The Doobies Had the Art of Hit-Making Down Pat
No matter how you plan to celebrate St. Patrick's Day, you should follow two basic rules. The first of course is that you wear something green, else you risk the pinch that is nowadays probably considered physical abuse.
The second rule, which is far more important, is to enjoy some good music. It can be of the Irish variety, if you so choose, but I would recommend decorating your playlist with artists whose names have some form of the name Pat.
Here are seventeen, in recognition of the day of the month St. Pat always falls on, music artists with some form of that name either as first or last. Excluded is the band Patches, which is where Leo Sayer got his start before embarking on a very successful solo career.
Along with Tom Johnston and later Michael McDonald, Simmons is the musician most associated with the Doobie Brothers on great hits like “Black Water,” “Long Train Running” and “What a Fool Believes.”
“Walking After Midnight,” “Crazy” and “I Fall To Pieces” are just a three of the standards associated with the country legend, until her untimely death in a 1963 plane crash.
When co-founder Michael Pinder left the Moody Blues, they found Moraz to be a suitable replacement and went on to record the number one album Lost Distance Voyager.
Clara Ann Fowler adopted her professional name, which became as widely known as “Tennessee Waltz.”
As bassist for Okkervil River, Pestorius backed Wil Sheff tunes like “Famous Trachaeotomies,” “Singer Songwriter” and “Plus Ones.”
Gitchie, gitchie, ya-ya, da-da served as a catchy chorus for Labelle, whose extravagant style helped “Lady Marmalade” reach the Top Ten in old Moulin Rouge as well as everywhere else in 1974.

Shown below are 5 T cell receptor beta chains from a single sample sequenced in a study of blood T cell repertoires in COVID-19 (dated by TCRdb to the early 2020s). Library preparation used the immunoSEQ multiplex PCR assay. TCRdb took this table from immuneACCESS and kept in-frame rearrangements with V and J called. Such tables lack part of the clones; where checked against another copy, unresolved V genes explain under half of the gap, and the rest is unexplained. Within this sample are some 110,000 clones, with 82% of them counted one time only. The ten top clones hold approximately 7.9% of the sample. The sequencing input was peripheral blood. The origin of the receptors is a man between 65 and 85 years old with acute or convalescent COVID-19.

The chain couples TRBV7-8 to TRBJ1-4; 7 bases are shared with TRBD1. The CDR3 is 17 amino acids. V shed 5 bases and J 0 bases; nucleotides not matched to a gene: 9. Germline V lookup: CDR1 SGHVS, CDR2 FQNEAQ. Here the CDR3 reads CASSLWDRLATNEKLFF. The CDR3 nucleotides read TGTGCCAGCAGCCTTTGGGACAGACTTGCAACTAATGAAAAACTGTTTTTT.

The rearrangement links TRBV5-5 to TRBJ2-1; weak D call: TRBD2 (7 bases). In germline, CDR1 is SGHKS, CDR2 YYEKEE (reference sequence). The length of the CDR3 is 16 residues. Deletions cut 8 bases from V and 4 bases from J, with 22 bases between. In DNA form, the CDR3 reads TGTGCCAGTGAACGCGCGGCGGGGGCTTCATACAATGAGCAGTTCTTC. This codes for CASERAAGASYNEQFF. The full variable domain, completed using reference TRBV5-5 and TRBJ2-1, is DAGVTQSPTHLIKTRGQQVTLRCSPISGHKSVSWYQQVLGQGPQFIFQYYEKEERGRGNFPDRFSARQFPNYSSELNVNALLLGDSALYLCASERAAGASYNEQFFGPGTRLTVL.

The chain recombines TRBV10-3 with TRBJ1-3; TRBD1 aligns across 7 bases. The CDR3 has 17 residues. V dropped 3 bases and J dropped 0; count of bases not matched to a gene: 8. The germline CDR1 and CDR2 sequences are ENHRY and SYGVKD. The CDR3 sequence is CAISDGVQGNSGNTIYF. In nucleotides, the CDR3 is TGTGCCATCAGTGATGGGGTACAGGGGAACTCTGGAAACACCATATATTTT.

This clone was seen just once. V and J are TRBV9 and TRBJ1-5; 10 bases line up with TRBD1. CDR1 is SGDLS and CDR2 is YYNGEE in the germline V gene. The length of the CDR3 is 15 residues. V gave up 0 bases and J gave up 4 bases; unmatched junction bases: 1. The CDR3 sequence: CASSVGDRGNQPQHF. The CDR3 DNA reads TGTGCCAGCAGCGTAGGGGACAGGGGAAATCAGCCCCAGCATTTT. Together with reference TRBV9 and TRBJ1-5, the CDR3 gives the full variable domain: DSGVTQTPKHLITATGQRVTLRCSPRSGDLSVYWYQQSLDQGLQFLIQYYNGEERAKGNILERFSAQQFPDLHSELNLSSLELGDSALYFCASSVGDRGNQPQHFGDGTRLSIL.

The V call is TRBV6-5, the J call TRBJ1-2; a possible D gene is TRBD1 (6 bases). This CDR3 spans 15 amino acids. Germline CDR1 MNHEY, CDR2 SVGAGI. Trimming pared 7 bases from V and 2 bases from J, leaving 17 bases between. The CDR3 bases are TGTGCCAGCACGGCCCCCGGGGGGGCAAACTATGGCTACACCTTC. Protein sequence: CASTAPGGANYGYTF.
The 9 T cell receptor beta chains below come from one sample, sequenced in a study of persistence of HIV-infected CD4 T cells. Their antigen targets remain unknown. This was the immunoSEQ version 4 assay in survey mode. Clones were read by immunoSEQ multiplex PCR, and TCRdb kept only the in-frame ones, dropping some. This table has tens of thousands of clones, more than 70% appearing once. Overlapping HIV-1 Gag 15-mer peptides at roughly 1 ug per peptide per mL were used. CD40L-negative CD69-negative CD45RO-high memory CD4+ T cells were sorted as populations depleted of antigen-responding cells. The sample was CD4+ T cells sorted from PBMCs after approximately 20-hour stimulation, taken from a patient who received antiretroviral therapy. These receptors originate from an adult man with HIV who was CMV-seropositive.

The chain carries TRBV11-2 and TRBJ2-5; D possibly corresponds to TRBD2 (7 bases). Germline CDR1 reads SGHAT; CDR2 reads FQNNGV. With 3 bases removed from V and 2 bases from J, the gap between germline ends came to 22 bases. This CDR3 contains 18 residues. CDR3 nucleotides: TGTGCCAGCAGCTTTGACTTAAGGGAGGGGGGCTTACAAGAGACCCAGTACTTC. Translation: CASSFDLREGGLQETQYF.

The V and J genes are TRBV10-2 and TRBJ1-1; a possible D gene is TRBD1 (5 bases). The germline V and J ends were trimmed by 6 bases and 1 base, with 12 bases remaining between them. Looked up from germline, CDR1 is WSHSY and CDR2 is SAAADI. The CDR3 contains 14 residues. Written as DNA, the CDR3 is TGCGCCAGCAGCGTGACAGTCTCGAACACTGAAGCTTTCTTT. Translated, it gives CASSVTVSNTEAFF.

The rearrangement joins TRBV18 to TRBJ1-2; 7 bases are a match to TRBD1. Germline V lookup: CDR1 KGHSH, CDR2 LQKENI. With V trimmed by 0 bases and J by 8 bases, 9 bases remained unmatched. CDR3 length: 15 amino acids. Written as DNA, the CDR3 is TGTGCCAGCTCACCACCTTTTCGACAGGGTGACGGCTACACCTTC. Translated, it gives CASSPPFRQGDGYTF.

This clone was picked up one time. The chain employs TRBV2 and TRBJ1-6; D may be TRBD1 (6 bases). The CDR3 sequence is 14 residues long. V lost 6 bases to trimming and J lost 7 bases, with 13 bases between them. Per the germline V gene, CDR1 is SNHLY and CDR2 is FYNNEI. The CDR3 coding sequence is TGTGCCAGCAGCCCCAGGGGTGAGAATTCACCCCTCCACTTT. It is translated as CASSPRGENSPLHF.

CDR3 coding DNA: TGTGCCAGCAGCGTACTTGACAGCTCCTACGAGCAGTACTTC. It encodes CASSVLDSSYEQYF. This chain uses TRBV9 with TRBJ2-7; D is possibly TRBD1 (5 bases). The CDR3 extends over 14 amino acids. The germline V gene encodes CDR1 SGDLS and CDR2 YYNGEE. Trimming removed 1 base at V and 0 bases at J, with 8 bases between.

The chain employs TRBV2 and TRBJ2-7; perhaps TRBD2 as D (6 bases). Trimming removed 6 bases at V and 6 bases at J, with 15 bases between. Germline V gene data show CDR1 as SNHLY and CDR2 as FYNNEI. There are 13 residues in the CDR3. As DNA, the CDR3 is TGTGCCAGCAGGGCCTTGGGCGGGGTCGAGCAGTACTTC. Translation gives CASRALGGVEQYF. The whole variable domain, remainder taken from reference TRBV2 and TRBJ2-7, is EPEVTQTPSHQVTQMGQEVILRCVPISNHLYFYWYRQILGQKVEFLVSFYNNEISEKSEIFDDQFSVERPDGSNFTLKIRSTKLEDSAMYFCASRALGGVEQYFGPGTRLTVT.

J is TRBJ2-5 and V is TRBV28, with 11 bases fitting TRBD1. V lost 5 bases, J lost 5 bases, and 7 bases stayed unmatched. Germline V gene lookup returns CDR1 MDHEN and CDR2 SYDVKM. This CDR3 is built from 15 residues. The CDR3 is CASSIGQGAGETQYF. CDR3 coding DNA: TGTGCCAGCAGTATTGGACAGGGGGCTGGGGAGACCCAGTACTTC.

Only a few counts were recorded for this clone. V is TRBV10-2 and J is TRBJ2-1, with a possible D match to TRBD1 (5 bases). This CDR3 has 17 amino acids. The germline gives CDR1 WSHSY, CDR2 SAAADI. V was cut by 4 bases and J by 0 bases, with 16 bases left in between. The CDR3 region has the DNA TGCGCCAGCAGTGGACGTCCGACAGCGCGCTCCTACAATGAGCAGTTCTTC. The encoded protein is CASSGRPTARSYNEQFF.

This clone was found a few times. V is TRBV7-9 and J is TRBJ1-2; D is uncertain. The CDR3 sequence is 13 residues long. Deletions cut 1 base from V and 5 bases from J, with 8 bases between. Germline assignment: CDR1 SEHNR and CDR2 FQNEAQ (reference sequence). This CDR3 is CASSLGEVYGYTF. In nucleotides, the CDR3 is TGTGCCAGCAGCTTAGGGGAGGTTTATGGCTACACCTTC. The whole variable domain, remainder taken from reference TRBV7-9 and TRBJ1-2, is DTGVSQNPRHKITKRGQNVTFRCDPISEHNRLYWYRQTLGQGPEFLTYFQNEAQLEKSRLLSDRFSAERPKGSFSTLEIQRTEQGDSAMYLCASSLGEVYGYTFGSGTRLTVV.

Train's front man is responsible for the band's biggest hits, “Drops of Jupiter,” “Meet Virginia” and “Hey Soul Sister.”
She was one of the pioneers in the new folk revival of the late Eighties and early Nineties, which also brought similar talented songwriters such as John Gorka and Todd Snider.
Music fans who do not know him and the indie band The Minor Leagues are missing out on some of the best material produced in the 2000's, catchy but clever tunes like “Social Club,” “The Pestilence Is Coming” and “The Love That Never Was.”
Among all of the punk-new wave acts from the late Seventies and early Eighties, Smith became Queen when “Because the Night” entered the Top Ten.
“Goodbye To You” was a great big hello from Smyth and her band Scandal, who followed it with “The Warrior.”
The co-founder of Nine Inch Nails was not the most famous member of his family, for his brother is Oscar-Winning actor actor Robert Patrick.
Only Elvis Presley himself had more hit songs during the Fifties than did Pat Boone, who like Presley also starred as an actor as well.
“Love Is a Battlefield” and “Hit Me With Your Best Shot” each reflected a side of the rock songstress, the former a sympathy for young people and the former an aggressive love song.
Along with brother Lolly, Vegas founded the band Redbone, who became famous for hits like “Come and Get Your Love” and “The Witch Queen of New Orleans.”
Strongly influenced by jazz great Wes Montgomery, Metheny himself went on to inspire or collaborate with artists from Joni Mitchell to Bruce Hornsby to David Bowie.
Emmylou Harris, the Dixie Chicks and Kelly Clarkson are just a few of the artists who have covered compositions by Griffin, whose distinction was as a folk pianist.